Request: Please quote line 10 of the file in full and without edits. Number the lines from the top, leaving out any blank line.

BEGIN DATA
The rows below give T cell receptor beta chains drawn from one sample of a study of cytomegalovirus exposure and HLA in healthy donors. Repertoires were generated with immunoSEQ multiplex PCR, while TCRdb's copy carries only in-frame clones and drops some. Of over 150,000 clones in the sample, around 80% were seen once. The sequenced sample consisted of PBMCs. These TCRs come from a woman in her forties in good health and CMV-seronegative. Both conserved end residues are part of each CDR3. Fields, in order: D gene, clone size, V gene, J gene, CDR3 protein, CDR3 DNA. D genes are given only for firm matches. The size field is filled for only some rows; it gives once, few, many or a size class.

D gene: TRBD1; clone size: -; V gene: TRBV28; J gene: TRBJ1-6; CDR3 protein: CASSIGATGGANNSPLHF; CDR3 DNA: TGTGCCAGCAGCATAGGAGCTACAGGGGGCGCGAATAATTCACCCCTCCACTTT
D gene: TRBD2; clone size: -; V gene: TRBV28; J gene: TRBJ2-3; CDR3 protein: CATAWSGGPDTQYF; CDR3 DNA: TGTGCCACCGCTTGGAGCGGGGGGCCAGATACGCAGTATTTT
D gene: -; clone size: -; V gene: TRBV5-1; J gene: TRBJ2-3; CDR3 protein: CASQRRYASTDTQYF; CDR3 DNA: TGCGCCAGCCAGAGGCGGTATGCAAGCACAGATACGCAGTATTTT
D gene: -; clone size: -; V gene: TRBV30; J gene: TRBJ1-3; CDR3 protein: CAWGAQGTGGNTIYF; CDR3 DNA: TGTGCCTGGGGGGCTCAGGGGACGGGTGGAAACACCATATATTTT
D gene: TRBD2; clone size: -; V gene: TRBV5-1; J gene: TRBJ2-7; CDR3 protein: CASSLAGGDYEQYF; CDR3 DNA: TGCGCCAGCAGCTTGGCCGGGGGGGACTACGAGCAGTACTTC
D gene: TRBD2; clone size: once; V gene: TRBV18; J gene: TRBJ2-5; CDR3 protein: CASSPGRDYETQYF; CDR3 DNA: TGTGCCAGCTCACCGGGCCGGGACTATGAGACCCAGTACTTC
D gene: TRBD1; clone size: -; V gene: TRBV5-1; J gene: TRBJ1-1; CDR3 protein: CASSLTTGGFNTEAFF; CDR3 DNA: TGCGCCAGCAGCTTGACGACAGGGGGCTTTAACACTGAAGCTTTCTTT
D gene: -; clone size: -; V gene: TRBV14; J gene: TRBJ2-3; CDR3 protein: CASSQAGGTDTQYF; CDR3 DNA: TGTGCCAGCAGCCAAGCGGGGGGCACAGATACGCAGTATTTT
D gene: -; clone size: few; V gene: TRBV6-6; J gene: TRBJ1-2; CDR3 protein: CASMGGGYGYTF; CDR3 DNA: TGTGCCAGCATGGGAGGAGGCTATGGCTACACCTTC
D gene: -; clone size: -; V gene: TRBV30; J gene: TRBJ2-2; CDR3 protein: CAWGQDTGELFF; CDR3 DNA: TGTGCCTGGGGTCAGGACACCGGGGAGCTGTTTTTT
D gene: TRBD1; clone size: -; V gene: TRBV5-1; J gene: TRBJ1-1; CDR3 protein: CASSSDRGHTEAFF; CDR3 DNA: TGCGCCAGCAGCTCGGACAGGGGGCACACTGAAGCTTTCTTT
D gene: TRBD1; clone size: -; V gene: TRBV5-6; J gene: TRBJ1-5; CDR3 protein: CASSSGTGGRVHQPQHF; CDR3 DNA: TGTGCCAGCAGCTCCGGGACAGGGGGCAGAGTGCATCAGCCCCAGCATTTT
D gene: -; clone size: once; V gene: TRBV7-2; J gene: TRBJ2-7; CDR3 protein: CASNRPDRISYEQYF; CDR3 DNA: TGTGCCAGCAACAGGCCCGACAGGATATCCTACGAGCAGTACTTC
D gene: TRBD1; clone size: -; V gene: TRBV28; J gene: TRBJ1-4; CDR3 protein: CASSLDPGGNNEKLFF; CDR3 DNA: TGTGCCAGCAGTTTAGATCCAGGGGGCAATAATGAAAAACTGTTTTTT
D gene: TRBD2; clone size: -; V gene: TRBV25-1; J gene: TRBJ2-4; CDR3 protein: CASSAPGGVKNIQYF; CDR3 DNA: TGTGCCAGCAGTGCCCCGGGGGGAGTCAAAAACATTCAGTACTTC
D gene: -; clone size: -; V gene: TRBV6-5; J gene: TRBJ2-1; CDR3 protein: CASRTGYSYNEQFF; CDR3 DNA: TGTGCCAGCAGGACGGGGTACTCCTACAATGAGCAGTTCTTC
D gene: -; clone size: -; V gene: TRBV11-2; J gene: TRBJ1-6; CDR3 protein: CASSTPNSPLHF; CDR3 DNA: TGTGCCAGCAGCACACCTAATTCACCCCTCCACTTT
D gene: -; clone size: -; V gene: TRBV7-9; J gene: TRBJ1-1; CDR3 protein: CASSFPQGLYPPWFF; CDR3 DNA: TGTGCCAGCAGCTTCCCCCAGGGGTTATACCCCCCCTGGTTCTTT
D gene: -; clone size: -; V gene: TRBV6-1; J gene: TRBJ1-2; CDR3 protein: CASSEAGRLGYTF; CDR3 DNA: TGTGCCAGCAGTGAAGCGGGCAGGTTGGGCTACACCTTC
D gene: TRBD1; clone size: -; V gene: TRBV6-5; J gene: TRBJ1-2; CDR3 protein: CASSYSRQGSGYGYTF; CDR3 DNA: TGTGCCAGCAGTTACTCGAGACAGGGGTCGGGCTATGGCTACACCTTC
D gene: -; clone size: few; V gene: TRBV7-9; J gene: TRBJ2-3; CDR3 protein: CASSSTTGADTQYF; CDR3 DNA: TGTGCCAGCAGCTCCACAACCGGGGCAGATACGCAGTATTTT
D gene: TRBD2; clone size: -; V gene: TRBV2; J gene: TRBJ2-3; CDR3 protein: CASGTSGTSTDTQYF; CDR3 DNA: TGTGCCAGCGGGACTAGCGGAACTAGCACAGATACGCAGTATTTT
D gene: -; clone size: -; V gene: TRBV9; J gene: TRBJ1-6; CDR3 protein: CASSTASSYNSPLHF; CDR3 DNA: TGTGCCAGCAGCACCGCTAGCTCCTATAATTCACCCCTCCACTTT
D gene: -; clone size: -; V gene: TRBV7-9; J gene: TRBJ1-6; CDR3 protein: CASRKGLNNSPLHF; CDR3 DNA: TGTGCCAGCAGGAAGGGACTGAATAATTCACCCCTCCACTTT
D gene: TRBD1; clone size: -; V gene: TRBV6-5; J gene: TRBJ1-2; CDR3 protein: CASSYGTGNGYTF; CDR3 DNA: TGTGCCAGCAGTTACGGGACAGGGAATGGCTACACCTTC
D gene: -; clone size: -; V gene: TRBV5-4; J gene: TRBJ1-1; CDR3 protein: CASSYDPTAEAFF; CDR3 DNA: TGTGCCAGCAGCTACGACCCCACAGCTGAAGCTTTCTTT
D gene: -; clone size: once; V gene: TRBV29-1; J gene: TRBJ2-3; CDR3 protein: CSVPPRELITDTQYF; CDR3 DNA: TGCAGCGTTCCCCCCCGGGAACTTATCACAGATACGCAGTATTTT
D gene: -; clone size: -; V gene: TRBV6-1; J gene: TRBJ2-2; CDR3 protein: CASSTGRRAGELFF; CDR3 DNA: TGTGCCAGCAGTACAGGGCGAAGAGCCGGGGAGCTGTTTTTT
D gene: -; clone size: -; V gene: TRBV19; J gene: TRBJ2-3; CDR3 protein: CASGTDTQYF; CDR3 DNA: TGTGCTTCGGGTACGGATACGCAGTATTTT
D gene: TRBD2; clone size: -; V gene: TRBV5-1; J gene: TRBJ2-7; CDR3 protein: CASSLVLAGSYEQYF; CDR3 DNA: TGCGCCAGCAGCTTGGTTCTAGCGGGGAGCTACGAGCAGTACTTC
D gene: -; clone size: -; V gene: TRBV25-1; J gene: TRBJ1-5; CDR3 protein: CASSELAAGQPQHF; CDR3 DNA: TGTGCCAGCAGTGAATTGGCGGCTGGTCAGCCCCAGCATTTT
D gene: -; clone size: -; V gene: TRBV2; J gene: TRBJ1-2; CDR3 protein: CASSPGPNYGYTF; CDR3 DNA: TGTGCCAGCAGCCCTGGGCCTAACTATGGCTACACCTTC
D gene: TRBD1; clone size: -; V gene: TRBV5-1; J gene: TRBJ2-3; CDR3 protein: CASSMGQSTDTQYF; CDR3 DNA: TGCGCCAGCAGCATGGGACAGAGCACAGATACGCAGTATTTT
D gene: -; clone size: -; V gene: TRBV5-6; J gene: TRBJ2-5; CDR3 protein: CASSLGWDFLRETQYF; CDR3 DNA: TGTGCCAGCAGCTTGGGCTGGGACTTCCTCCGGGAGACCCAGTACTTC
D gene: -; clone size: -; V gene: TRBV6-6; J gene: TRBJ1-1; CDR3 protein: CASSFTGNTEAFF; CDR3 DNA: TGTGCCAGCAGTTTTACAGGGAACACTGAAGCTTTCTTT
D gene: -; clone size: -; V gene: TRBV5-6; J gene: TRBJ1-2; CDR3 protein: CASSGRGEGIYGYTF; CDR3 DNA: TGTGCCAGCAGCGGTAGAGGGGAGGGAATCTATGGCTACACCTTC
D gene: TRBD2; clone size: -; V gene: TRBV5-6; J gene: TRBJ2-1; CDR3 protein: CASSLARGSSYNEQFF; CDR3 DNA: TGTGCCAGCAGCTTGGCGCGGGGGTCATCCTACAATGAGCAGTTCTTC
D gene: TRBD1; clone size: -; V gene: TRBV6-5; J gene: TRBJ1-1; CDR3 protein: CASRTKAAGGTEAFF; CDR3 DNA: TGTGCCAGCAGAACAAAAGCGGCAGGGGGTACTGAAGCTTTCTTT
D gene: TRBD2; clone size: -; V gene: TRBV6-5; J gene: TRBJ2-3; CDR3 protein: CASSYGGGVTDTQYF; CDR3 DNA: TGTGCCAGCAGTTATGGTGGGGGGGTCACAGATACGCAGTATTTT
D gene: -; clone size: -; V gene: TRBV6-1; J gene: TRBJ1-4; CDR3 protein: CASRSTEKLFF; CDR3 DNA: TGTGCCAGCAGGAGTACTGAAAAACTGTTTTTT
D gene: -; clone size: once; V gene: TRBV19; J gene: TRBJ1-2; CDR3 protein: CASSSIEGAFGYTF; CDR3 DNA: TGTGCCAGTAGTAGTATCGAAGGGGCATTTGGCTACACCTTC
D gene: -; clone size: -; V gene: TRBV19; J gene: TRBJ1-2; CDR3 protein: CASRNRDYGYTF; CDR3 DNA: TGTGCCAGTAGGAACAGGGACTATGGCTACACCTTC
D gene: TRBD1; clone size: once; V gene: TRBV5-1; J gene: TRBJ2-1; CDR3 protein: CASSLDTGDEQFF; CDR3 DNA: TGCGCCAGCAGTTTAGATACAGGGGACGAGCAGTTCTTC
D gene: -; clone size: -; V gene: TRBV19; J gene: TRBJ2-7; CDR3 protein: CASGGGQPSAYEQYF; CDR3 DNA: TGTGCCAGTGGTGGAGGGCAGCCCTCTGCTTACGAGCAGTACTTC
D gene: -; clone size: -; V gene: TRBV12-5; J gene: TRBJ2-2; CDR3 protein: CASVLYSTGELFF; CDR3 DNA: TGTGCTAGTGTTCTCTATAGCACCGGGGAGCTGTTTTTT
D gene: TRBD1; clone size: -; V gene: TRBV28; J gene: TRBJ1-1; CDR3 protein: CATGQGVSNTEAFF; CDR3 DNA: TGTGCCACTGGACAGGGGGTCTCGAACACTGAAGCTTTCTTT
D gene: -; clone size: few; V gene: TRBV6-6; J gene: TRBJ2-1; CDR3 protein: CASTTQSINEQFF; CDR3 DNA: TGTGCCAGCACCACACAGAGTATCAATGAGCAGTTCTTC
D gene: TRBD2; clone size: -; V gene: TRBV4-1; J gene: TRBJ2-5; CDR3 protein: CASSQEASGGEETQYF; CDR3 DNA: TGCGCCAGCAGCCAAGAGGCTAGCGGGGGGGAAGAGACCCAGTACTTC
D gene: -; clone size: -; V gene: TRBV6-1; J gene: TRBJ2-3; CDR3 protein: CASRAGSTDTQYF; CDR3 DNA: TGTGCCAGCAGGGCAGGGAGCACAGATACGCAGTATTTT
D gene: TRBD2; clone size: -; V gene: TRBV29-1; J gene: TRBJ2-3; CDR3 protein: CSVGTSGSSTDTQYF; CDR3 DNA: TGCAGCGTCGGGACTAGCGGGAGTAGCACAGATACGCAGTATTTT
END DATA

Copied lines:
D gene: -; clone size: few; V gene: TRBV6-6; J gene: TRBJ1-2; CDR3 protein: CASMGGGYGYTF; CDR3 DNA: TGTGCCAGCATGGGAGGAGGCTATGGCTACACCTTC